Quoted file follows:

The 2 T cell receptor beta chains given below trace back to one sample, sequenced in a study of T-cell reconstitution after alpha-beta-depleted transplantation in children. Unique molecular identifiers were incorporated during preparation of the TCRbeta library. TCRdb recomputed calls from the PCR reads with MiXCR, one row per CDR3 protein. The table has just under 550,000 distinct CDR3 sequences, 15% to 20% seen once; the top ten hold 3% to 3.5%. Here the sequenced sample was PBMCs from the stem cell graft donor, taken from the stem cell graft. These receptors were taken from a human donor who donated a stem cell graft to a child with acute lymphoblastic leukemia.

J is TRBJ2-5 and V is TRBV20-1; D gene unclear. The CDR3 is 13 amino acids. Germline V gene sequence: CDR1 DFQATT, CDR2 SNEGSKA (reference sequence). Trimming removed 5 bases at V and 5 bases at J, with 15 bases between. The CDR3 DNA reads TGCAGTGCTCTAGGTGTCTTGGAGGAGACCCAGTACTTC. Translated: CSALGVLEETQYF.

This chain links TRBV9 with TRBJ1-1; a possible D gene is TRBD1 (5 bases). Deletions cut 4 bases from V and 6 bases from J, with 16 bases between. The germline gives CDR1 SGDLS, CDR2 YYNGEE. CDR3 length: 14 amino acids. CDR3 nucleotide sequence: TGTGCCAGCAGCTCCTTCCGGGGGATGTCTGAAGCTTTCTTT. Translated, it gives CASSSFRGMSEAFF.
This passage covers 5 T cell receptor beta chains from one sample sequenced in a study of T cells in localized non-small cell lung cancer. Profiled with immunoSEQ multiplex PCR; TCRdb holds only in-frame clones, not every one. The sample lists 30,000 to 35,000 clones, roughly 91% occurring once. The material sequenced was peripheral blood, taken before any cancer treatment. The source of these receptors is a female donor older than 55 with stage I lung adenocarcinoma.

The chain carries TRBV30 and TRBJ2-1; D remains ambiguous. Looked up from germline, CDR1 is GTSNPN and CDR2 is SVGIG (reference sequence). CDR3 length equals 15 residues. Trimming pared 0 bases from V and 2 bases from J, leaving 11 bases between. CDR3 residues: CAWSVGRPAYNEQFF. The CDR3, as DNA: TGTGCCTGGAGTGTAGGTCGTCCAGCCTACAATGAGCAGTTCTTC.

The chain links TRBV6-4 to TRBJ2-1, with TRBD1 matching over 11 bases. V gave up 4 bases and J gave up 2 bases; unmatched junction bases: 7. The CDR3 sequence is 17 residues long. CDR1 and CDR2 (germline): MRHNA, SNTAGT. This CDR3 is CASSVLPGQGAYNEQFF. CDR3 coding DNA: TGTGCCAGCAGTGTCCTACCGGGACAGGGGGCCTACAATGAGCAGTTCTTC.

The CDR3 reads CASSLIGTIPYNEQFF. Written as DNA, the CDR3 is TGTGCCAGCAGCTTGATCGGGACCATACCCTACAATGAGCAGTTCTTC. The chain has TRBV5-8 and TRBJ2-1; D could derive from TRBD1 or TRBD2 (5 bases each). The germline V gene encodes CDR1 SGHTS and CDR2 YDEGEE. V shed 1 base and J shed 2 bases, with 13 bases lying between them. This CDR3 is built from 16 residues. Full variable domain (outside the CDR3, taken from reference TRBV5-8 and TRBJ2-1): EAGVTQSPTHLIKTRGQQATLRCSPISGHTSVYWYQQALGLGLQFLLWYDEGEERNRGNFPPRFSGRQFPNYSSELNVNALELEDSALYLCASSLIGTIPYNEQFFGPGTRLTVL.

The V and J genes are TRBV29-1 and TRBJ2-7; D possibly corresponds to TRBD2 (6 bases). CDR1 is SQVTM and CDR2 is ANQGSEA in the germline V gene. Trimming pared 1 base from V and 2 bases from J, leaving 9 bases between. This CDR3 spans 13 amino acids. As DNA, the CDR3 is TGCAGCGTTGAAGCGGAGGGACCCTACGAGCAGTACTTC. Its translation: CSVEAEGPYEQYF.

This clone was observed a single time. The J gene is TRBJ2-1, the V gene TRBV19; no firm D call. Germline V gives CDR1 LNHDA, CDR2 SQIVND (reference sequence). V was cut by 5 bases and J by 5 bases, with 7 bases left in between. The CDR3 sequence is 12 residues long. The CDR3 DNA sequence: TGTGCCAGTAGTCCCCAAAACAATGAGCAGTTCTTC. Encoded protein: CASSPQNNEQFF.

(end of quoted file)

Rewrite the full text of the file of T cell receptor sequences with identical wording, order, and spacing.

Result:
The 2 T cell receptor beta chains given below trace back to one sample, sequenced in a study of T-cell reconstitution after alpha-beta-depleted transplantation in children. Unique molecular identifiers were incorporated during preparation of the TCRbeta library. TCRdb recomputed calls from the PCR reads with MiXCR, one row per CDR3 protein. The table has just under 550,000 distinct CDR3 sequences, 15% to 20% seen once; the top ten hold 3% to 3.5%. Here the sequenced sample was PBMCs from the stem cell graft donor, taken from the stem cell graft. These receptors were taken from a human donor who donated a stem cell graft to a child with acute lymphoblastic leukemia.

J is TRBJ2-5 and V is TRBV20-1; D gene unclear. The CDR3 is 13 amino acids. Germline V gene sequence: CDR1 DFQATT, CDR2 SNEGSKA (reference sequence). Trimming removed 5 bases at V and 5 bases at J, with 15 bases between. The CDR3 DNA reads TGCAGTGCTCTAGGTGTCTTGGAGGAGACCCAGTACTTC. Translated: CSALGVLEETQYF.

This chain links TRBV9 with TRBJ1-1; a possible D gene is TRBD1 (5 bases). Deletions cut 4 bases from V and 6 bases from J, with 16 bases between. The germline gives CDR1 SGDLS, CDR2 YYNGEE. CDR3 length: 14 amino acids. CDR3 nucleotide sequence: TGTGCCAGCAGCTCCTTCCGGGGGATGTCTGAAGCTTTCTTT. Translated, it gives CASSSFRGMSEAFF.
This passage covers 5 T cell receptor beta chains from one sample sequenced in a study of T cells in localized non-small cell lung cancer. Profiled with immunoSEQ multiplex PCR; TCRdb holds only in-frame clones, not every one. The sample lists 30,000 to 35,000 clones, roughly 91% occurring once. The material sequenced was peripheral blood, taken before any cancer treatment. The source of these receptors is a female donor older than 55 with stage I lung adenocarcinoma.

The chain carries TRBV30 and TRBJ2-1; D remains ambiguous. Looked up from germline, CDR1 is GTSNPN and CDR2 is SVGIG (reference sequence). CDR3 length equals 15 residues. Trimming pared 0 bases from V and 2 bases from J, leaving 11 bases between. CDR3 residues: CAWSVGRPAYNEQFF. The CDR3, as DNA: TGTGCCTGGAGTGTAGGTCGTCCAGCCTACAATGAGCAGTTCTTC.

The chain links TRBV6-4 to TRBJ2-1, with TRBD1 matching over 11 bases. V gave up 4 bases and J gave up 2 bases; unmatched junction bases: 7. The CDR3 sequence is 17 residues long. CDR1 and CDR2 (germline): MRHNA, SNTAGT. This CDR3 is CASSVLPGQGAYNEQFF. CDR3 coding DNA: TGTGCCAGCAGTGTCCTACCGGGACAGGGGGCCTACAATGAGCAGTTCTTC.

The CDR3 reads CASSLIGTIPYNEQFF. Written as DNA, the CDR3 is TGTGCCAGCAGCTTGATCGGGACCATACCCTACAATGAGCAGTTCTTC. The chain has TRBV5-8 and TRBJ2-1; D could derive from TRBD1 or TRBD2 (5 bases each). The germline V gene encodes CDR1 SGHTS and CDR2 YDEGEE. V shed 1 base and J shed 2 bases, with 13 bases lying between them. This CDR3 is built from 16 residues. Full variable domain (outside the CDR3, taken from reference TRBV5-8 and TRBJ2-1): EAGVTQSPTHLIKTRGQQATLRCSPISGHTSVYWYQQALGLGLQFLLWYDEGEERNRGNFPPRFSGRQFPNYSSELNVNALELEDSALYLCASSLIGTIPYNEQFFGPGTRLTVL.

The V and J genes are TRBV29-1 and TRBJ2-7; D possibly corresponds to TRBD2 (6 bases). CDR1 is SQVTM and CDR2 is ANQGSEA in the germline V gene. Trimming pared 1 base from V and 2 bases from J, leaving 9 bases between. This CDR3 spans 13 amino acids. As DNA, the CDR3 is TGCAGCGTTGAAGCGGAGGGACCCTACGAGCAGTACTTC. Its translation: CSVEAEGPYEQYF.

This clone was observed a single time. The J gene is TRBJ2-1, the V gene TRBV19; no firm D call. Germline V gives CDR1 LNHDA, CDR2 SQIVND (reference sequence). V was cut by 5 bases and J by 5 bases, with 7 bases left in between. The CDR3 sequence is 12 residues long. The CDR3 DNA sequence: TGTGCCAGTAGTCCCCAAAACAATGAGCAGTTCTTC. Encoded protein: CASSPQNNEQFF.